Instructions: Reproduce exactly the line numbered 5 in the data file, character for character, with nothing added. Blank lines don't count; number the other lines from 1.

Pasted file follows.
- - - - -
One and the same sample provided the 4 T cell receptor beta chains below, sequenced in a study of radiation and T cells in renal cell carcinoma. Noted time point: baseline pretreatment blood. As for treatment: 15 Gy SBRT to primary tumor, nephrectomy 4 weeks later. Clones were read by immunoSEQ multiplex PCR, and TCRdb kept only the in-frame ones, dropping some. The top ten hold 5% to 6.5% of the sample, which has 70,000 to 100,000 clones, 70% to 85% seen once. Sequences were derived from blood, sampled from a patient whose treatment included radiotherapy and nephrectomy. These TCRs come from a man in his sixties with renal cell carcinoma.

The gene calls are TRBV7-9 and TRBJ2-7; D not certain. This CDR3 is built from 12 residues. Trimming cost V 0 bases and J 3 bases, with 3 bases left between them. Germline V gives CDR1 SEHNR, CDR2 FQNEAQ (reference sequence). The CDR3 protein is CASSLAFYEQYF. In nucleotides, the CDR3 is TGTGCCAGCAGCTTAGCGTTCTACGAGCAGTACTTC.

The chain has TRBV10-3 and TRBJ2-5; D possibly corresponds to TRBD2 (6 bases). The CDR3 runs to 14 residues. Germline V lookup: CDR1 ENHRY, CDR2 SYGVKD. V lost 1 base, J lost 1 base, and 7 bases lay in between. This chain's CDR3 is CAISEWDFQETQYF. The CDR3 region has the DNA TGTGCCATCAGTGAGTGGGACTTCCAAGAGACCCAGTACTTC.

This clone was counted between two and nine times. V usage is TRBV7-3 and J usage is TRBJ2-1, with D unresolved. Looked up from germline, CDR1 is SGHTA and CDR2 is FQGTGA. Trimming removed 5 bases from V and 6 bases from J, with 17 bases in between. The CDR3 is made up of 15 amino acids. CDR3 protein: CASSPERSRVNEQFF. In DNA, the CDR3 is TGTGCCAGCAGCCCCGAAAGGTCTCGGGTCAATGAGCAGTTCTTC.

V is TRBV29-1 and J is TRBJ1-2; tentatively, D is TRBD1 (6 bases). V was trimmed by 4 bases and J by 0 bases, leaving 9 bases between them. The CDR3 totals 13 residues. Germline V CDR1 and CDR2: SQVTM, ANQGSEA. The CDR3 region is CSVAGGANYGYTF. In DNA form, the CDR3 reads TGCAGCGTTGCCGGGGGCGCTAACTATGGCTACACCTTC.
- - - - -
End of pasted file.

V is TRBV29-1 and J is TRBJ1-2; tentatively, D is TRBD1 (6 bases). V was trimmed by 4 bases and J by 0 bases, leaving 9 bases between them. The CDR3 totals 13 residues. Germline V CDR1 and CDR2: SQVTM, ANQGSEA. The CDR3 region is CSVAGGANYGYTF. In DNA form, the CDR3 reads TGCAGCGTTGCCGGGGGCGCTAACTATGGCTACACCTTC.